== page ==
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Emma Raducanu won the US Open women’s title on Saturday, stunning the tennis world by becoming the first player to win the Grand Slam trophy after entering the tournament through the qualifying rounds.
The 18-year-old from Kent is the first British woman to win a major tournament since Virginia Wade’s win at Wimbledon in 1977. Raducanu maintained the relentless efficiency she showed for two weeks in New York, beating fellow teen Leylah Fernandez of Canada 6 -4, 6-3.
The historic victory will cement Raducanu as a household name in Britain if not around the world. From the qualifying rounds to the final on Saturday, she did not drop a set against 10 opponents in two and a half weeks.
Saturday’s most unlikely final between two unranked teenagers – the first such final in Grand Slam history – presented its own challenge to Raducanu, meeting a colleague in Fernandez known for her composure against former champions.
“I knew I had to dig deep,” said Raducanu of fighting back from a break point in the decisive second set. Applauded in Queens by Wade and fellow British tennis legend Tim Henman, “it gave me the confidence that I could really do it”.
Congratulations to Raducanu immediately started pouring in on social media, including from the Queen. In an autographed post on her official Instagram, she wrote that Raducanu’s victory is “a remarkable achievement at such a young age”.
Sports marketing experts predict Raducanu could become the new face of British tennis, with sponsorship interest likely to expand beyond its small portfolio of current backers, Wilson and Nike.
Born in Toronto to a Chinese mother and Romanian father, she moved with her family to the UK when she was two years old and is a product of the Lawn Tennis Association’s talent development program. Ahead of this weekend, Raducanu said her biggest achievement in tennis was a $25,000 prize at a 2019 tournament in Pune, India.
Her performance in Queens is only Raducanu’s second appearance in a major tournament, following her breakthrough at Wimbledon in July. There she became the youngest British woman to advance to the round of 16, before having to retire with acute breathing difficulties.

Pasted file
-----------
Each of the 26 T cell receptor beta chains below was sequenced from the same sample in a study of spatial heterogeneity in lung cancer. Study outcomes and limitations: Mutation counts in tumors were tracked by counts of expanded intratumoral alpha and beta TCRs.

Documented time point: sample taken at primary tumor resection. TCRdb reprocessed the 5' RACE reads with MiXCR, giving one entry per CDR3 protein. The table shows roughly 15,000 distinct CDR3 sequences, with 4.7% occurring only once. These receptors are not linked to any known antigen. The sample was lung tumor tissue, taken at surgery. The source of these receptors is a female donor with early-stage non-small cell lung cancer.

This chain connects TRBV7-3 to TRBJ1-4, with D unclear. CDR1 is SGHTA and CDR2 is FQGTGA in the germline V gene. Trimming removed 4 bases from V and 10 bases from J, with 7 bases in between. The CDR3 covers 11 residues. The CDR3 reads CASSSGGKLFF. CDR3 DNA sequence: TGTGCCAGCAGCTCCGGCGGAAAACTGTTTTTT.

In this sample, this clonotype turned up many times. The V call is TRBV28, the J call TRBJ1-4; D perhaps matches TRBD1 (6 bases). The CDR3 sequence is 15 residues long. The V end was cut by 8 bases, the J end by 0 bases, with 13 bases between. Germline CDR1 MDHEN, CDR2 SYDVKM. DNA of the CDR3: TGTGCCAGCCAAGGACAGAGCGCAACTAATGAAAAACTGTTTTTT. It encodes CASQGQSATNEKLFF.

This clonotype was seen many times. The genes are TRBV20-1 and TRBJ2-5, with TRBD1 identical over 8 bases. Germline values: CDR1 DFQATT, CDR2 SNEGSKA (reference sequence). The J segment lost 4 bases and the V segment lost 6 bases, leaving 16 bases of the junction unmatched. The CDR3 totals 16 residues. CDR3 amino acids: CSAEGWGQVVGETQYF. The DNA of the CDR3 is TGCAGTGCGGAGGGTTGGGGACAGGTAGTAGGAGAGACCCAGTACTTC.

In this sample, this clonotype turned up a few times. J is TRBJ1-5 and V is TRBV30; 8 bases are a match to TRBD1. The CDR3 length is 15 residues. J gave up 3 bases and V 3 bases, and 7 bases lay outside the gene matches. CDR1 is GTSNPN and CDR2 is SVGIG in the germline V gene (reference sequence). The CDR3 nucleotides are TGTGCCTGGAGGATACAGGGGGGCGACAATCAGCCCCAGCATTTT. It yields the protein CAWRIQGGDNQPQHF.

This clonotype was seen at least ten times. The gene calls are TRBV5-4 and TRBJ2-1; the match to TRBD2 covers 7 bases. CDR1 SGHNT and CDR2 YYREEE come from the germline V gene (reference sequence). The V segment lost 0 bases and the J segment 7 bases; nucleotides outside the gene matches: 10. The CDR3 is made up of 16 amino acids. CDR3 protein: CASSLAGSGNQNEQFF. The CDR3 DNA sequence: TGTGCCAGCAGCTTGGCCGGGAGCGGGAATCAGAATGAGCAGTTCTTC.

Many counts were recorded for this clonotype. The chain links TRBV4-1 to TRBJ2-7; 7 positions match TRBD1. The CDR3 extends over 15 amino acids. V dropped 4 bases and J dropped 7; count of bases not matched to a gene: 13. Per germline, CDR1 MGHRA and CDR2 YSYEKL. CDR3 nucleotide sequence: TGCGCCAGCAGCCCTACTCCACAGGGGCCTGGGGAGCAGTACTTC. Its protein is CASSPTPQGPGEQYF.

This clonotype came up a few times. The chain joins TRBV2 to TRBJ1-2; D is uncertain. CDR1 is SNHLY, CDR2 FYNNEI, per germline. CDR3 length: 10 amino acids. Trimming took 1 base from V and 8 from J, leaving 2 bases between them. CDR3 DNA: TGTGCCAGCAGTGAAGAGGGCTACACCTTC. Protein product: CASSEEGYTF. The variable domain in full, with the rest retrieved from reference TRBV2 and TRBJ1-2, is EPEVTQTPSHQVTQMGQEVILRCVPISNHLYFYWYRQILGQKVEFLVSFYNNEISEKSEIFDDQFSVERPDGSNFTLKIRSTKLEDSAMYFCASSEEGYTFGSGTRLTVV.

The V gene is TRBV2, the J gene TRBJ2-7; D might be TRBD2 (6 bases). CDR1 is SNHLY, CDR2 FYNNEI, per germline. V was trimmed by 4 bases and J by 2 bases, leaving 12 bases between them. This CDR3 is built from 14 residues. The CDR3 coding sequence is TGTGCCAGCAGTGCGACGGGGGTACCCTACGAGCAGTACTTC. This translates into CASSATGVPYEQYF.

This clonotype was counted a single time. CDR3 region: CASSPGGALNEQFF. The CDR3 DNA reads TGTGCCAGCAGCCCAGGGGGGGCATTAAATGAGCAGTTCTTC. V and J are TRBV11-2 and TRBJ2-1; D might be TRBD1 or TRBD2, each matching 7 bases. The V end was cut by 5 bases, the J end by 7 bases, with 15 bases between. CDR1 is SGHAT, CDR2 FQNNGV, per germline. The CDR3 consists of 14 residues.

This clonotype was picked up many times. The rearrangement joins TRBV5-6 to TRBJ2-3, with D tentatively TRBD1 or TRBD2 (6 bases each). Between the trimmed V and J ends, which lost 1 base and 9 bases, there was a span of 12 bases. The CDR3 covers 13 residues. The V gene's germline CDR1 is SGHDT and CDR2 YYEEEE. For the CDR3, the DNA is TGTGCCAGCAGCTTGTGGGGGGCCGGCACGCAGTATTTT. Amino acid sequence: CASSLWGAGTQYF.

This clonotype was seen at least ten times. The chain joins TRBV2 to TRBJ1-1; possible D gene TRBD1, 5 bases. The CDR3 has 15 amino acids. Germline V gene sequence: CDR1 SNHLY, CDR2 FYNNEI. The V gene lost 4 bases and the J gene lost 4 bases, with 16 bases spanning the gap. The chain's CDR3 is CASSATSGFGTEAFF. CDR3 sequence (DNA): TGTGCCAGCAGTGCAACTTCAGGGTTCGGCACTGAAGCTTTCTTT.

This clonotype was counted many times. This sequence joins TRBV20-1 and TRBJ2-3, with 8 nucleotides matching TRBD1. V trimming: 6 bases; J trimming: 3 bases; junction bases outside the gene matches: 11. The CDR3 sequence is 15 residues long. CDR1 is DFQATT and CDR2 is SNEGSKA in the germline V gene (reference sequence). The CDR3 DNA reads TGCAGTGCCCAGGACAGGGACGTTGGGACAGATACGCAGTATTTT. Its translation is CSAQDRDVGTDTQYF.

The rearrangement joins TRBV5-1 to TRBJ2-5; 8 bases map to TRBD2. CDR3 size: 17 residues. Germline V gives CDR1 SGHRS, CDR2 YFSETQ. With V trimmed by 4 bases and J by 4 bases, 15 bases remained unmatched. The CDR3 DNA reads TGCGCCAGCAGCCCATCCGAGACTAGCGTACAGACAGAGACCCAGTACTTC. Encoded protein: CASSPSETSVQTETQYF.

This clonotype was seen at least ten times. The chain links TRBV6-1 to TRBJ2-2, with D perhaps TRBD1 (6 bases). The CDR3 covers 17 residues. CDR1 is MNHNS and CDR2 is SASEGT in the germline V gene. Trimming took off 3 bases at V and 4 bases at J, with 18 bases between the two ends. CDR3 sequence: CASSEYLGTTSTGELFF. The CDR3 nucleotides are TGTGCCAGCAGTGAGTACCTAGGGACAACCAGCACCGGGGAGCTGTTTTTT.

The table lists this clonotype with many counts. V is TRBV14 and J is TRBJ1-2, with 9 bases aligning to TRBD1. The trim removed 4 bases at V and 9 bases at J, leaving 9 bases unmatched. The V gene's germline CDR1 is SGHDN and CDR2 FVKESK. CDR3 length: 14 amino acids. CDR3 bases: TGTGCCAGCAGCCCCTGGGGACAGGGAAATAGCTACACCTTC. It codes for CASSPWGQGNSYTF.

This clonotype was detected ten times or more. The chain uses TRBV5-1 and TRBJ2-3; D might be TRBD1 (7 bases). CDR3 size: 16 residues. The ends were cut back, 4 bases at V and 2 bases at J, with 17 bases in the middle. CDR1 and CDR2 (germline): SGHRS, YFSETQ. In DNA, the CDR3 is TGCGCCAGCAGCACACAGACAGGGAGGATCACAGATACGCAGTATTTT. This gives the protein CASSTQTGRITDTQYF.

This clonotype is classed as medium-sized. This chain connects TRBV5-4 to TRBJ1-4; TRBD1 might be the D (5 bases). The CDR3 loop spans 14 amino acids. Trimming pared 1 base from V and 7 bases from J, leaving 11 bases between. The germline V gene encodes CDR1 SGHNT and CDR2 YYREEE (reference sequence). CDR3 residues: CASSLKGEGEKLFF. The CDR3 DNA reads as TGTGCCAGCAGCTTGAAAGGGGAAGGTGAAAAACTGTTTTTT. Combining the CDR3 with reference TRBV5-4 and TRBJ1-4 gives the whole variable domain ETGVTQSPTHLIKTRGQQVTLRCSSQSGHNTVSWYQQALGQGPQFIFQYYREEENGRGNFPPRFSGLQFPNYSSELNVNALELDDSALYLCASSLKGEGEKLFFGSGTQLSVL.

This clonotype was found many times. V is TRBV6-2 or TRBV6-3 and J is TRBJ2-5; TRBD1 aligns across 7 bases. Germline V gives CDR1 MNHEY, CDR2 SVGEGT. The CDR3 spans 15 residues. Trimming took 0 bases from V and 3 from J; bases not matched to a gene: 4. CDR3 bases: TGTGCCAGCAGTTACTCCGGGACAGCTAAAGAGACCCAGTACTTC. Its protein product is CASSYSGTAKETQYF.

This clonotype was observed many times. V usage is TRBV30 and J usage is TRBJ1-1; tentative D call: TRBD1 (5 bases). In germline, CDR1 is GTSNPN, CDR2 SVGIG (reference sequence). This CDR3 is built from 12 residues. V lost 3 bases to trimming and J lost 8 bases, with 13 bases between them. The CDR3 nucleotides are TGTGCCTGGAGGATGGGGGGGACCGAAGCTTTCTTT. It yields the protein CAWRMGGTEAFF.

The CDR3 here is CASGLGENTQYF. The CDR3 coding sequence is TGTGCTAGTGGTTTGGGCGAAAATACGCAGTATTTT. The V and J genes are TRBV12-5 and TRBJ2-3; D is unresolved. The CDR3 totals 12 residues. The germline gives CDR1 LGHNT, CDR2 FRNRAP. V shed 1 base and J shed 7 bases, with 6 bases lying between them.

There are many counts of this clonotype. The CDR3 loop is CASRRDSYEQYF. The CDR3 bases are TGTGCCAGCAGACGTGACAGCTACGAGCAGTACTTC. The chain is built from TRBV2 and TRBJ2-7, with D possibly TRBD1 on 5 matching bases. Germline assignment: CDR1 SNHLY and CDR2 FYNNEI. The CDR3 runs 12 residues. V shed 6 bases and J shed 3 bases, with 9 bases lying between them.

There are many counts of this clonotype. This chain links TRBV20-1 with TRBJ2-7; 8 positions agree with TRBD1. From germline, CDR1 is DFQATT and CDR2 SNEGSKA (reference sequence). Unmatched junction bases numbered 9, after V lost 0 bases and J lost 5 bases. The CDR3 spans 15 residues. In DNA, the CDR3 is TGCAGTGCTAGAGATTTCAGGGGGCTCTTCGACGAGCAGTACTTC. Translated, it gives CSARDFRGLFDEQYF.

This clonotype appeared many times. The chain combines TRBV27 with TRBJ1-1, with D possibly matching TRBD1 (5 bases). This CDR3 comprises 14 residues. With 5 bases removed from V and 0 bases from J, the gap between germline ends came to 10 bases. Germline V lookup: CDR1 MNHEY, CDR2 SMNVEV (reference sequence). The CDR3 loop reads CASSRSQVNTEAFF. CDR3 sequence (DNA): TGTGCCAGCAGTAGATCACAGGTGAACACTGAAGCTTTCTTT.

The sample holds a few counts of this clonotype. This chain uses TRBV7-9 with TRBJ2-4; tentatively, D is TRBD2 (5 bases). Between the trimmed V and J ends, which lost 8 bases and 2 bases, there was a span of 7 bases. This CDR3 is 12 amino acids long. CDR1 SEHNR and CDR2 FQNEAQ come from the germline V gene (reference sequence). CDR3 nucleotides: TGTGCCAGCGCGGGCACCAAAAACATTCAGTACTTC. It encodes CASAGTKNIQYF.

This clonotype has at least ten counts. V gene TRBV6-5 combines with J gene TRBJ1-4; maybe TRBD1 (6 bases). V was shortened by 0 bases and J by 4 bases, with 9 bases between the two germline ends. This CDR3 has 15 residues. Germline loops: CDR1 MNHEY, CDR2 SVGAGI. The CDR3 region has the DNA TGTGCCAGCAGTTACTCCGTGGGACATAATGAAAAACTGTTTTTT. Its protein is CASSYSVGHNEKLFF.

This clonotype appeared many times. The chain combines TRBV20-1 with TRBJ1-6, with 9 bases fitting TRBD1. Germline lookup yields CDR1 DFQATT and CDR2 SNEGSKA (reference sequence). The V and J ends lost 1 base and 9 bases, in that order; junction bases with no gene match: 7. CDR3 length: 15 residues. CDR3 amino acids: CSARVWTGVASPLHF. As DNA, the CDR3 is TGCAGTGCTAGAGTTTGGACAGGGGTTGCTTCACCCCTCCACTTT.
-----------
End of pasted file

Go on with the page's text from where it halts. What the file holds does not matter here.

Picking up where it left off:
Since then, Raducanu has built winning momentum this summer at a series of tournaments across North America, building confidence by progressing to the quarterfinals and finals on the US tour, taking in the sights from San Francisco to Chicago.
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“I think I was building up with every game,” Raducanu said after her semi-final victory on Thursday.
Saturday’s championship, played on a brilliantly clear afternoon in front of a packed stadium crowd, was an exciting showcase of the next generation of women’s tennis. Fernandez, who turned 19 on Monday, put on an impressive run to advance to the final, beating defending champion Naomi Osaka and former world number one Angelique Kerber.
She fought back tears after the defeat, told the crowd she hoped to be back next year and paid tribute to the 20th anniversary of the September 11 terrorist attacks. “I hope I can be as strong and resilient as New York has been for the past twenty years. years,” Fernandez said.
The two women have known each other since childhood but had only met on the field once before, when Raducanu defeated Fernandez in straight sets in the opening rounds of Wimbledon Juniors in 2018.
Raducanu said she hoped their championship meeting on Saturday would be the first in a long rivalry.
“I think it’s a sign that the future and depth of women’s tennis is really great right now,” she said. About Fernandez, she added: “I hope we can play many more tournaments and hopefully finals against each other.”